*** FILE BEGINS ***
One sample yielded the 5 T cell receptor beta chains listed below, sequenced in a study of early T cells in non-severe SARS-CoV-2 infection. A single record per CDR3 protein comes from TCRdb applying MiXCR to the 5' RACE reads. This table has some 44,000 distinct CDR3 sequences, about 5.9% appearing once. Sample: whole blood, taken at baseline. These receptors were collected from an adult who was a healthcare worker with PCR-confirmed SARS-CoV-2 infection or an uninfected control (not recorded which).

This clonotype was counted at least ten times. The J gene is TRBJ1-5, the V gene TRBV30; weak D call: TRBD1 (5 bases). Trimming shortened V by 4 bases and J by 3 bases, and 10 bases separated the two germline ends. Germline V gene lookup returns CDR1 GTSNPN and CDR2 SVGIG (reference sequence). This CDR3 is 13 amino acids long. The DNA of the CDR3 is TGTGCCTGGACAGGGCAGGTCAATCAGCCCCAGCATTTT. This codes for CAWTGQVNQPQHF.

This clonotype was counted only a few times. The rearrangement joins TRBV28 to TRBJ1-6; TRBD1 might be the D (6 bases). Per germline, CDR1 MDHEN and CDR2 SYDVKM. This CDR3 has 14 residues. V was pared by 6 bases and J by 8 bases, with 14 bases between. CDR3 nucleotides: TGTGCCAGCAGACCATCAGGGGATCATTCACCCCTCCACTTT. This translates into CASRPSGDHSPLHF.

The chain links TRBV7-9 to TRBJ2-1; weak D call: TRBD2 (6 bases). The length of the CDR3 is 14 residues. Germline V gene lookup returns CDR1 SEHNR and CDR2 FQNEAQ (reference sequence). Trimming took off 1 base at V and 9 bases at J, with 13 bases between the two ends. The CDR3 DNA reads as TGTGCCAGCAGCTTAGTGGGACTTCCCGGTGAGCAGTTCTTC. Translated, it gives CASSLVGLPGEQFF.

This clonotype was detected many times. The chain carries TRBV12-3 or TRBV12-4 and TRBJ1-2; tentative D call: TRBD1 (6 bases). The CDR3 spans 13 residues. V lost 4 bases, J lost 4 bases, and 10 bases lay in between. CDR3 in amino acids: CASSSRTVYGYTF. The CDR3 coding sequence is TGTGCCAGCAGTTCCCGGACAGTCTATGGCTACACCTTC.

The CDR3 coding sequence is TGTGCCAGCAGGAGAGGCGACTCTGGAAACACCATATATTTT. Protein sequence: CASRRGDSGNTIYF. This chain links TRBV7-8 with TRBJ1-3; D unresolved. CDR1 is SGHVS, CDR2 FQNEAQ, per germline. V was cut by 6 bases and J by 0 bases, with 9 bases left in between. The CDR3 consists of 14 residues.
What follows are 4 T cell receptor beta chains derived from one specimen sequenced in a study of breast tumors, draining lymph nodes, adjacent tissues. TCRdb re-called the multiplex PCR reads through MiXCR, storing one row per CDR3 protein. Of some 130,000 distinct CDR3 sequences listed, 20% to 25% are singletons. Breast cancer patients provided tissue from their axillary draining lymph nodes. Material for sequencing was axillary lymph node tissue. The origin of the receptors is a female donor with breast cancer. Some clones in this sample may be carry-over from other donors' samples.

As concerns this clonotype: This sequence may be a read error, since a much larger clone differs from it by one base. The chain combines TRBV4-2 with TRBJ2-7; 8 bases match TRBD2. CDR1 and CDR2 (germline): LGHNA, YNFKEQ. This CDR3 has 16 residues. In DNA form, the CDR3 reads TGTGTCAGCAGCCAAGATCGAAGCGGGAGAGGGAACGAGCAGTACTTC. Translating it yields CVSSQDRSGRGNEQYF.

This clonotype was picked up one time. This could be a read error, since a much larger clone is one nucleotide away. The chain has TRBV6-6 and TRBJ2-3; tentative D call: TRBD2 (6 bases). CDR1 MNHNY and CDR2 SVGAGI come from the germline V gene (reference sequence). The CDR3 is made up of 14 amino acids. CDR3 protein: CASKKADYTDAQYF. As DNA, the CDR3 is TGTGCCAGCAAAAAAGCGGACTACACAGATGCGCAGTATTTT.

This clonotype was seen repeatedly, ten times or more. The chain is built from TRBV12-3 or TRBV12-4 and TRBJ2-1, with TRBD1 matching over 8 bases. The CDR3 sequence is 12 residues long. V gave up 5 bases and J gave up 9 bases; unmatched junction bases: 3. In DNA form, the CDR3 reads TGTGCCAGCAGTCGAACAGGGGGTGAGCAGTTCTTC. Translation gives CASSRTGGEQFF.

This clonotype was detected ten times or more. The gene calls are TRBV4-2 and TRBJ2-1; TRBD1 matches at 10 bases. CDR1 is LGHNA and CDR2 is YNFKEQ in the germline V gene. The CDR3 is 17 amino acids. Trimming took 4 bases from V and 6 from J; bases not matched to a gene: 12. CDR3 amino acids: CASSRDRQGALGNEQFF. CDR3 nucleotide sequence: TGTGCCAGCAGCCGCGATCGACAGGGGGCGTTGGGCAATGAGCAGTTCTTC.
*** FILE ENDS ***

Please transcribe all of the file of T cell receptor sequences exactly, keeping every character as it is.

One sample yielded the 5 T cell receptor beta chains listed below, sequenced in a study of early T cells in non-severe SARS-CoV-2 infection. A single record per CDR3 protein comes from TCRdb applying MiXCR to the 5' RACE reads. This table has some 44,000 distinct CDR3 sequences, about 5.9% appearing once. Sample: whole blood, taken at baseline. These receptors were collected from an adult who was a healthcare worker with PCR-confirmed SARS-CoV-2 infection or an uninfected control (not recorded which).

This clonotype was counted at least ten times. The J gene is TRBJ1-5, the V gene TRBV30; weak D call: TRBD1 (5 bases). Trimming shortened V by 4 bases and J by 3 bases, and 10 bases separated the two germline ends. Germline V gene lookup returns CDR1 GTSNPN and CDR2 SVGIG (reference sequence). This CDR3 is 13 amino acids long. The DNA of the CDR3 is TGTGCCTGGACAGGGCAGGTCAATCAGCCCCAGCATTTT. This codes for CAWTGQVNQPQHF.

This clonotype was counted only a few times. The rearrangement joins TRBV28 to TRBJ1-6; TRBD1 might be the D (6 bases). Per germline, CDR1 MDHEN and CDR2 SYDVKM. This CDR3 has 14 residues. V was pared by 6 bases and J by 8 bases, with 14 bases between. CDR3 nucleotides: TGTGCCAGCAGACCATCAGGGGATCATTCACCCCTCCACTTT. This translates into CASRPSGDHSPLHF.

The chain links TRBV7-9 to TRBJ2-1; weak D call: TRBD2 (6 bases). The length of the CDR3 is 14 residues. Germline V gene lookup returns CDR1 SEHNR and CDR2 FQNEAQ (reference sequence). Trimming took off 1 base at V and 9 bases at J, with 13 bases between the two ends. The CDR3 DNA reads as TGTGCCAGCAGCTTAGTGGGACTTCCCGGTGAGCAGTTCTTC. Translated, it gives CASSLVGLPGEQFF.

This clonotype was detected many times. The chain carries TRBV12-3 or TRBV12-4 and TRBJ1-2; tentative D call: TRBD1 (6 bases). The CDR3 spans 13 residues. V lost 4 bases, J lost 4 bases, and 10 bases lay in between. CDR3 in amino acids: CASSSRTVYGYTF. The CDR3 coding sequence is TGTGCCAGCAGTTCCCGGACAGTCTATGGCTACACCTTC.

The CDR3 coding sequence is TGTGCCAGCAGGAGAGGCGACTCTGGAAACACCATATATTTT. Protein sequence: CASRRGDSGNTIYF. This chain links TRBV7-8 with TRBJ1-3; D unresolved. CDR1 is SGHVS, CDR2 FQNEAQ, per germline. V was cut by 6 bases and J by 0 bases, with 9 bases left in between. The CDR3 consists of 14 residues.
What follows are 4 T cell receptor beta chains derived from one specimen sequenced in a study of breast tumors, draining lymph nodes, adjacent tissues. TCRdb re-called the multiplex PCR reads through MiXCR, storing one row per CDR3 protein. Of some 130,000 distinct CDR3 sequences listed, 20% to 25% are singletons. Breast cancer patients provided tissue from their axillary draining lymph nodes. Material for sequencing was axillary lymph node tissue. The origin of the receptors is a female donor with breast cancer. Some clones in this sample may be carry-over from other donors' samples.

As concerns this clonotype: This sequence may be a read error, since a much larger clone differs from it by one base. The chain combines TRBV4-2 with TRBJ2-7; 8 bases match TRBD2. CDR1 and CDR2 (germline): LGHNA, YNFKEQ. This CDR3 has 16 residues. In DNA form, the CDR3 reads TGTGTCAGCAGCCAAGATCGAAGCGGGAGAGGGAACGAGCAGTACTTC. Translating it yields CVSSQDRSGRGNEQYF.

This clonotype was picked up one time. This could be a read error, since a much larger clone is one nucleotide away. The chain has TRBV6-6 and TRBJ2-3; tentative D call: TRBD2 (6 bases). CDR1 MNHNY and CDR2 SVGAGI come from the germline V gene (reference sequence). The CDR3 is made up of 14 amino acids. CDR3 protein: CASKKADYTDAQYF. As DNA, the CDR3 is TGTGCCAGCAAAAAAGCGGACTACACAGATGCGCAGTATTTT.

This clonotype was seen repeatedly, ten times or more. The chain is built from TRBV12-3 or TRBV12-4 and TRBJ2-1, with TRBD1 matching over 8 bases. The CDR3 sequence is 12 residues long. V gave up 5 bases and J gave up 9 bases; unmatched junction bases: 3. In DNA form, the CDR3 reads TGTGCCAGCAGTCGAACAGGGGGTGAGCAGTTCTTC. Translation gives CASSRTGGEQFF.

This clonotype was detected ten times or more. The gene calls are TRBV4-2 and TRBJ2-1; TRBD1 matches at 10 bases. CDR1 is LGHNA and CDR2 is YNFKEQ in the germline V gene. The CDR3 is 17 amino acids. Trimming took 4 bases from V and 6 from J; bases not matched to a gene: 12. CDR3 amino acids: CASSRDRQGALGNEQFF. CDR3 nucleotide sequence: TGTGCCAGCAGCCGCGATCGACAGGGGGCGTTGGGCAATGAGCAGTTCTTC.